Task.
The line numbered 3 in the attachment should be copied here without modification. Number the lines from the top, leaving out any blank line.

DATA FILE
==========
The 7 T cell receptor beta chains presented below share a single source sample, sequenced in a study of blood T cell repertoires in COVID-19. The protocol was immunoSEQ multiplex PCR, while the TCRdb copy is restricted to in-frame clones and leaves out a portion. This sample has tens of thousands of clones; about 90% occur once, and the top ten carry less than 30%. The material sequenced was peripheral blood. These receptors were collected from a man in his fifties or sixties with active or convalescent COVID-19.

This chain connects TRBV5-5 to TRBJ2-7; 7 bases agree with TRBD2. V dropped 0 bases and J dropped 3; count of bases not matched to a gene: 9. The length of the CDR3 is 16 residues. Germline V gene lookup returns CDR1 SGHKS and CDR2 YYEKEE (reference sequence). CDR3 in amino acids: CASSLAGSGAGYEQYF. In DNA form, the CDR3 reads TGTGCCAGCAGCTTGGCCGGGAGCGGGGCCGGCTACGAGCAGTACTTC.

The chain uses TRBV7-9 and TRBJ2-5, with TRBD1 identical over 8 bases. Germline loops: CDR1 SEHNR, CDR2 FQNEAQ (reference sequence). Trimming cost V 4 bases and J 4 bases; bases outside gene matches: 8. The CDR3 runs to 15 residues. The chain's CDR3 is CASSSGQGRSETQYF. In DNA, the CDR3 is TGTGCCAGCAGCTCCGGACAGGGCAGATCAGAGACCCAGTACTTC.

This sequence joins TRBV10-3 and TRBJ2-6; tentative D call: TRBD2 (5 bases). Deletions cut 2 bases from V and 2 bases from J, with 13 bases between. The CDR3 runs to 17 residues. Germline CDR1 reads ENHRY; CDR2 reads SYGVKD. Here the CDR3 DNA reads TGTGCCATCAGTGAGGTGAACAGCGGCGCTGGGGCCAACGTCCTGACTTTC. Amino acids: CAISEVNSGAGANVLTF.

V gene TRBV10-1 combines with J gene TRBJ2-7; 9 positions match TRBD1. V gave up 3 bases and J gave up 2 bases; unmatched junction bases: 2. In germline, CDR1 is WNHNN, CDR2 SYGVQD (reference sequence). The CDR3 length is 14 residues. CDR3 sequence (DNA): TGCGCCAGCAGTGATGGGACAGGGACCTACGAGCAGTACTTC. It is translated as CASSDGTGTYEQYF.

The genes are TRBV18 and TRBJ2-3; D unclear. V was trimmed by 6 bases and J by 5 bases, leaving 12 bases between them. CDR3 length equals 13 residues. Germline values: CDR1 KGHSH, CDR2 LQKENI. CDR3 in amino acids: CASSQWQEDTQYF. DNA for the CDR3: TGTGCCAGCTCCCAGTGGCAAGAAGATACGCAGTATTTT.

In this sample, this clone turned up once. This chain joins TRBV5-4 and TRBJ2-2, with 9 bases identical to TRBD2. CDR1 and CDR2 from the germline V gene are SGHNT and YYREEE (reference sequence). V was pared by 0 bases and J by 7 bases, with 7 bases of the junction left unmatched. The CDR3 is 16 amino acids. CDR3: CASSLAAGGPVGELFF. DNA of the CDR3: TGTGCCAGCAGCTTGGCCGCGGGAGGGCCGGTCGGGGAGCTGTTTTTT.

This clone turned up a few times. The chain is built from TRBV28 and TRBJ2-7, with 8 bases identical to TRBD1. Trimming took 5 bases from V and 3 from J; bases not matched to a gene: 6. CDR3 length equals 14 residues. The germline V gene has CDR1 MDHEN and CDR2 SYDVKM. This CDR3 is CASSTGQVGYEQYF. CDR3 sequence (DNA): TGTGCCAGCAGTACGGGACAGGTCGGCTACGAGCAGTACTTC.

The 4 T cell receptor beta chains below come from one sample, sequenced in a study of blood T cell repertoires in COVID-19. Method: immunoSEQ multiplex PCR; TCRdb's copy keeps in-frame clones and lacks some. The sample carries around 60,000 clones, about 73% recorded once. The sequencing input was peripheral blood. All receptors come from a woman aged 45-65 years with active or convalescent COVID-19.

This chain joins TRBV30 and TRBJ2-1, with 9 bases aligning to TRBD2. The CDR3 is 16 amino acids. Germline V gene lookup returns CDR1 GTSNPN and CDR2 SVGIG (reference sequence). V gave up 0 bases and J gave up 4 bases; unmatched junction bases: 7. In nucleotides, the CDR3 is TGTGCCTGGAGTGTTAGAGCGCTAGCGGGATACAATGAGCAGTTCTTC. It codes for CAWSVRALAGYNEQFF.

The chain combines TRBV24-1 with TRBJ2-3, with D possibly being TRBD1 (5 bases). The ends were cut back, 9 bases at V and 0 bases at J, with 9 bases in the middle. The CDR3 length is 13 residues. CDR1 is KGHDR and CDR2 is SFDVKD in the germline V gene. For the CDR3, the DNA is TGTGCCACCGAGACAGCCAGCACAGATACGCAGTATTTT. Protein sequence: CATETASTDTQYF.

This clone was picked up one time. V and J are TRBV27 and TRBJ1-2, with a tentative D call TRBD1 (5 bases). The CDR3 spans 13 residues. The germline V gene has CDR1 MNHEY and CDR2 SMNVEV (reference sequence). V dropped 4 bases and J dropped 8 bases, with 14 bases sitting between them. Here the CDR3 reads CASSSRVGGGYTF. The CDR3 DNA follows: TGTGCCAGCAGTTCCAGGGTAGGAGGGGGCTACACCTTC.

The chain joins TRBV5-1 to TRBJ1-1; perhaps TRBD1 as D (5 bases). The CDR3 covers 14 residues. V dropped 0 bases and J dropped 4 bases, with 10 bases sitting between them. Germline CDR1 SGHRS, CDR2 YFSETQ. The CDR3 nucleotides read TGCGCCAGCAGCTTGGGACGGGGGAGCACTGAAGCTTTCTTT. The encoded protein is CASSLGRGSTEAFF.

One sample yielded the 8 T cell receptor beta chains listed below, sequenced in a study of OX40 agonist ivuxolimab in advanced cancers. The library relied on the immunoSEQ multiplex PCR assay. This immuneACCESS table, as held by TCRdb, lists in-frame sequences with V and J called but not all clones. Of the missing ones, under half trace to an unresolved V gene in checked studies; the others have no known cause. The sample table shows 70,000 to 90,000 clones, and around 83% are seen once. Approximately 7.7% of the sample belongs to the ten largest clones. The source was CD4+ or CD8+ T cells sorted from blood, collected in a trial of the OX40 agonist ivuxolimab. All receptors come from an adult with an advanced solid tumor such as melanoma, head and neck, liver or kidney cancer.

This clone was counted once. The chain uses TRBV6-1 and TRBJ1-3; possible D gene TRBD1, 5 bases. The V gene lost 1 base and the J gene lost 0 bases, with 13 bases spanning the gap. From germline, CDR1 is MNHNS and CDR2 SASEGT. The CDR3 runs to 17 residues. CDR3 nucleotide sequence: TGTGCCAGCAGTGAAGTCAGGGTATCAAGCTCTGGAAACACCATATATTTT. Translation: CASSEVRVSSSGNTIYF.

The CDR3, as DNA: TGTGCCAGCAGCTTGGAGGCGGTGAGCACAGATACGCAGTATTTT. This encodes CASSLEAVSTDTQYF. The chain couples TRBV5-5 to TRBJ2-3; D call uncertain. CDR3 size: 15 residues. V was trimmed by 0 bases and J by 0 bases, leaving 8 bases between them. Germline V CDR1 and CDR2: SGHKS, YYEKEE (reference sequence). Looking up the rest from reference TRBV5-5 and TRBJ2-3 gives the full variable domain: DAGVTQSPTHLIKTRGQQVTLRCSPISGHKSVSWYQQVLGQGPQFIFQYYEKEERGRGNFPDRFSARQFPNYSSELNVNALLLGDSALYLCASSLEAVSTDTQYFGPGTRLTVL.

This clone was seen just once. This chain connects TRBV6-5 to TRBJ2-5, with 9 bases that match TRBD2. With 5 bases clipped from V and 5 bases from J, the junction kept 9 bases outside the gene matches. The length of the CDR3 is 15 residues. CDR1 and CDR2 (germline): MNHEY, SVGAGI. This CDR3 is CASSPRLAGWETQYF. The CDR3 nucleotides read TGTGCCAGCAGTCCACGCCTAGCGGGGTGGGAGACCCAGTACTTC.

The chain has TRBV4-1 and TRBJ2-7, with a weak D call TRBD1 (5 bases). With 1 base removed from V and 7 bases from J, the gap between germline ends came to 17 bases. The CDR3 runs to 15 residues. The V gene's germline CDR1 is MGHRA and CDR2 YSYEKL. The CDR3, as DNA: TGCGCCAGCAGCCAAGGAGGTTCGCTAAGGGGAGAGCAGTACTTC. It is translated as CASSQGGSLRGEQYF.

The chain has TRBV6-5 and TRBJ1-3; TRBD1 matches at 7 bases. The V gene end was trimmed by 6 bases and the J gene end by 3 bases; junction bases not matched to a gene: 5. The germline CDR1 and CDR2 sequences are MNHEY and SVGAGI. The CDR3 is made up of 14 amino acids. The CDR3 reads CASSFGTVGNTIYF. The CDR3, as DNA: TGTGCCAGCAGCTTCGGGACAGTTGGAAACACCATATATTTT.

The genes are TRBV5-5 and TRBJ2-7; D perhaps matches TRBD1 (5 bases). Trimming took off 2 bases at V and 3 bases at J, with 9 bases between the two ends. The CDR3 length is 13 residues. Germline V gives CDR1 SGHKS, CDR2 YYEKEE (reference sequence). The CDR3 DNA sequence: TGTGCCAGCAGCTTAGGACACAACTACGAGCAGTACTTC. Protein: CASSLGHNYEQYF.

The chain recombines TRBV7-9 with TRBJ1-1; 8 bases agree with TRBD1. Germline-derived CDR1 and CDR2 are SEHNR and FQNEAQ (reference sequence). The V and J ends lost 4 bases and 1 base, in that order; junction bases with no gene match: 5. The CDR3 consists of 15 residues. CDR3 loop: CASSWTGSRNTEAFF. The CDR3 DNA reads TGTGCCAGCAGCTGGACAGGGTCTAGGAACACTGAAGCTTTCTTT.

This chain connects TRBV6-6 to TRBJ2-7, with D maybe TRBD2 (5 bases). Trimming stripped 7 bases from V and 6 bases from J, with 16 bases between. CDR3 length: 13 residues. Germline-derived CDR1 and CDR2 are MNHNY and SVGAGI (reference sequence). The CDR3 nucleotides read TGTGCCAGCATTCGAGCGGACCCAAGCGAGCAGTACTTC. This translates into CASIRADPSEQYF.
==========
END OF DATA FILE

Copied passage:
The chain uses TRBV7-9 and TRBJ2-5, with TRBD1 identical over 8 bases. Germline loops: CDR1 SEHNR, CDR2 FQNEAQ (reference sequence). Trimming cost V 4 bases and J 4 bases; bases outside gene matches: 8. The CDR3 runs to 15 residues. The chain's CDR3 is CASSSGQGRSETQYF. In DNA, the CDR3 is TGTGCCAGCAGCTCCGGACAGGGCAGATCAGAGACCCAGTACTTC.